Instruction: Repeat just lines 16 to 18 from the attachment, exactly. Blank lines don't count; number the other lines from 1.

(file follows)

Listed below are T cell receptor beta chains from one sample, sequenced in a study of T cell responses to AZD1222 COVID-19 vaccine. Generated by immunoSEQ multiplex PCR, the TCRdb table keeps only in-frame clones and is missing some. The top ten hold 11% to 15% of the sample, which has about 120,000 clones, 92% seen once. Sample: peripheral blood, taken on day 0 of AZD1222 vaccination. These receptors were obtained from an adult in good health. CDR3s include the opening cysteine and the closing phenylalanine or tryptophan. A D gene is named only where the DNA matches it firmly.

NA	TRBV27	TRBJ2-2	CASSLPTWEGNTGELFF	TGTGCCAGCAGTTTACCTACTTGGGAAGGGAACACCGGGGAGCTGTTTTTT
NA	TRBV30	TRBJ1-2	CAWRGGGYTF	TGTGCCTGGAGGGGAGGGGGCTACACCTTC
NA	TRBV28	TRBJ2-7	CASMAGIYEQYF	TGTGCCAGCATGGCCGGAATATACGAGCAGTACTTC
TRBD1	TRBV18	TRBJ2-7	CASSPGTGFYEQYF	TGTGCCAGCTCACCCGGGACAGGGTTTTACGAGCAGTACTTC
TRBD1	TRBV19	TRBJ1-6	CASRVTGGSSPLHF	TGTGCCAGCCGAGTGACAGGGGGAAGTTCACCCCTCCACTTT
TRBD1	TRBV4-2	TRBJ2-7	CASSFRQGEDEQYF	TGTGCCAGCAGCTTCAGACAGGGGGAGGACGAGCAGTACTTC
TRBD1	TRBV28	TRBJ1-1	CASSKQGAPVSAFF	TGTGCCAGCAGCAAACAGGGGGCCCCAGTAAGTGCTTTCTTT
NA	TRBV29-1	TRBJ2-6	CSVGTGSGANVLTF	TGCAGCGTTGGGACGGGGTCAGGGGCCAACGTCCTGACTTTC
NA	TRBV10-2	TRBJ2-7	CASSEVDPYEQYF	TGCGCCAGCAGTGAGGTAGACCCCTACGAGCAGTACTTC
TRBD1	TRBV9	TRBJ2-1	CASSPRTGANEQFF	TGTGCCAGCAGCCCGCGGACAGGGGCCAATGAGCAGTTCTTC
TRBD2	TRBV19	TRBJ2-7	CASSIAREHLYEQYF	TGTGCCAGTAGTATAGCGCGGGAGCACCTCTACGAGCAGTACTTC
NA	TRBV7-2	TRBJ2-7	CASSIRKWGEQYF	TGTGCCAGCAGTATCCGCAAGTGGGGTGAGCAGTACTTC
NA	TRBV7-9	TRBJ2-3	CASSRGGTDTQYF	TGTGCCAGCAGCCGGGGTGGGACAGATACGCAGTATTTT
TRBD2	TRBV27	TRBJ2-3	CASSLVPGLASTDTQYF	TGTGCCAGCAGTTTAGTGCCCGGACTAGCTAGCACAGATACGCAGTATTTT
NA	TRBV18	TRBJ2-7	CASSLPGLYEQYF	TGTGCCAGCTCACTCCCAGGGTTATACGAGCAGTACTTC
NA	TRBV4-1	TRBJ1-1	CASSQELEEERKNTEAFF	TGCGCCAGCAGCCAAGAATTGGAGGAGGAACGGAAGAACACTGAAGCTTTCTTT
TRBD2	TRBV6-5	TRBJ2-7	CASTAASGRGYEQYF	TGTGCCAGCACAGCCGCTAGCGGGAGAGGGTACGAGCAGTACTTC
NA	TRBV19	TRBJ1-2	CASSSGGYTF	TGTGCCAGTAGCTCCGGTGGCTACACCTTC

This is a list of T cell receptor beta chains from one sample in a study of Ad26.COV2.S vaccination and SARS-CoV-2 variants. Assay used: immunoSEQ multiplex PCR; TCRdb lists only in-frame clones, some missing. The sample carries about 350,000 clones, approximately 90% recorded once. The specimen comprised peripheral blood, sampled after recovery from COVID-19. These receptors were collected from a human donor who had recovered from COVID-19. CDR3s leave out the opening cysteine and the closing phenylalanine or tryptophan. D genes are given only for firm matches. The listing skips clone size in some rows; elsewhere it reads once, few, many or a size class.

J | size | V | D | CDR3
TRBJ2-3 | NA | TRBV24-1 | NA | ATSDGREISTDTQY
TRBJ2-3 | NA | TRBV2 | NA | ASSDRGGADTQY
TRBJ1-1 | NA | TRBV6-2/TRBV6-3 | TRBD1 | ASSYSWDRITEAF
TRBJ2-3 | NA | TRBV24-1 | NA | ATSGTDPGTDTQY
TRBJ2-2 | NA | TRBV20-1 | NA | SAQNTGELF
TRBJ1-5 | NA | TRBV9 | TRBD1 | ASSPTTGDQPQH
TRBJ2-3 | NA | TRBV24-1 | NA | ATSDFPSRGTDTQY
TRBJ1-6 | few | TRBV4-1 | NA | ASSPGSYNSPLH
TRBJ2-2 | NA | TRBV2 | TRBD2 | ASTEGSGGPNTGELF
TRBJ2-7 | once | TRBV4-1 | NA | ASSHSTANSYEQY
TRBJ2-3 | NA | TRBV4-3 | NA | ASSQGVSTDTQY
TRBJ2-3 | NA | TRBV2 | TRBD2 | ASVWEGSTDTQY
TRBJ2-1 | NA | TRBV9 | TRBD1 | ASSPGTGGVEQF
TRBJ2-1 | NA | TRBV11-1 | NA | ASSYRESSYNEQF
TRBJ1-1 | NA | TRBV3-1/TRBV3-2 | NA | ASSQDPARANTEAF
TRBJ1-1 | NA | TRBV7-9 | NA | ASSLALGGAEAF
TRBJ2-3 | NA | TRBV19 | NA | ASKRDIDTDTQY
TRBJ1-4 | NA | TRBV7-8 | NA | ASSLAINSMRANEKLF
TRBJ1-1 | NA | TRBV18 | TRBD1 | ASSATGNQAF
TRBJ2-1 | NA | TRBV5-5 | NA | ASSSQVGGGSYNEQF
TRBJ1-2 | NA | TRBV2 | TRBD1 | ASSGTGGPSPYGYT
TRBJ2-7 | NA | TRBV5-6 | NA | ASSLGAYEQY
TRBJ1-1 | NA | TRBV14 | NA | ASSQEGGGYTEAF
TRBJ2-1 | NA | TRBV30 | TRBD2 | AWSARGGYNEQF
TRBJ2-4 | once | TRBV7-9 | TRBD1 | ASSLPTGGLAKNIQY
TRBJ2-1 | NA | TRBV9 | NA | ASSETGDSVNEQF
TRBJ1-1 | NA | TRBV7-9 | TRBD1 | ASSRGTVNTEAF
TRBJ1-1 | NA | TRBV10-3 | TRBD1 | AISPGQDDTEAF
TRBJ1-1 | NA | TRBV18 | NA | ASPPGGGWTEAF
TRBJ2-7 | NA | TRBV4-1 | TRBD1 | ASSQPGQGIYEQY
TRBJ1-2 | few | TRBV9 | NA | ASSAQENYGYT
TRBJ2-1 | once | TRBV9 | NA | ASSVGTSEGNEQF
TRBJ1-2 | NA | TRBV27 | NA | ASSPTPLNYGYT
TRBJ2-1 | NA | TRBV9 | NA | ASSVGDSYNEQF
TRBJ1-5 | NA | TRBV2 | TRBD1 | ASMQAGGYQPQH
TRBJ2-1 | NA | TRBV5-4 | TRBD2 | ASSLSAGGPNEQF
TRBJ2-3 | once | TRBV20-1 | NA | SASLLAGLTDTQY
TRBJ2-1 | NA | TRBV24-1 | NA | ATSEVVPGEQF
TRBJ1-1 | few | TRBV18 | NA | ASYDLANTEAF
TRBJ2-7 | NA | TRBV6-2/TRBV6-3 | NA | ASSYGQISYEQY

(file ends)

NA	TRBV18	TRBJ2-7	CASSLPGLYEQYF	TGTGCCAGCTCACTCCCAGGGTTATACGAGCAGTACTTC
NA	TRBV4-1	TRBJ1-1	CASSQELEEERKNTEAFF	TGCGCCAGCAGCCAAGAATTGGAGGAGGAACGGAAGAACACTGAAGCTTTCTTT
TRBD2	TRBV6-5	TRBJ2-7	CASTAASGRGYEQYF	TGTGCCAGCACAGCCGCTAGCGGGAGAGGGTACGAGCAGTACTTC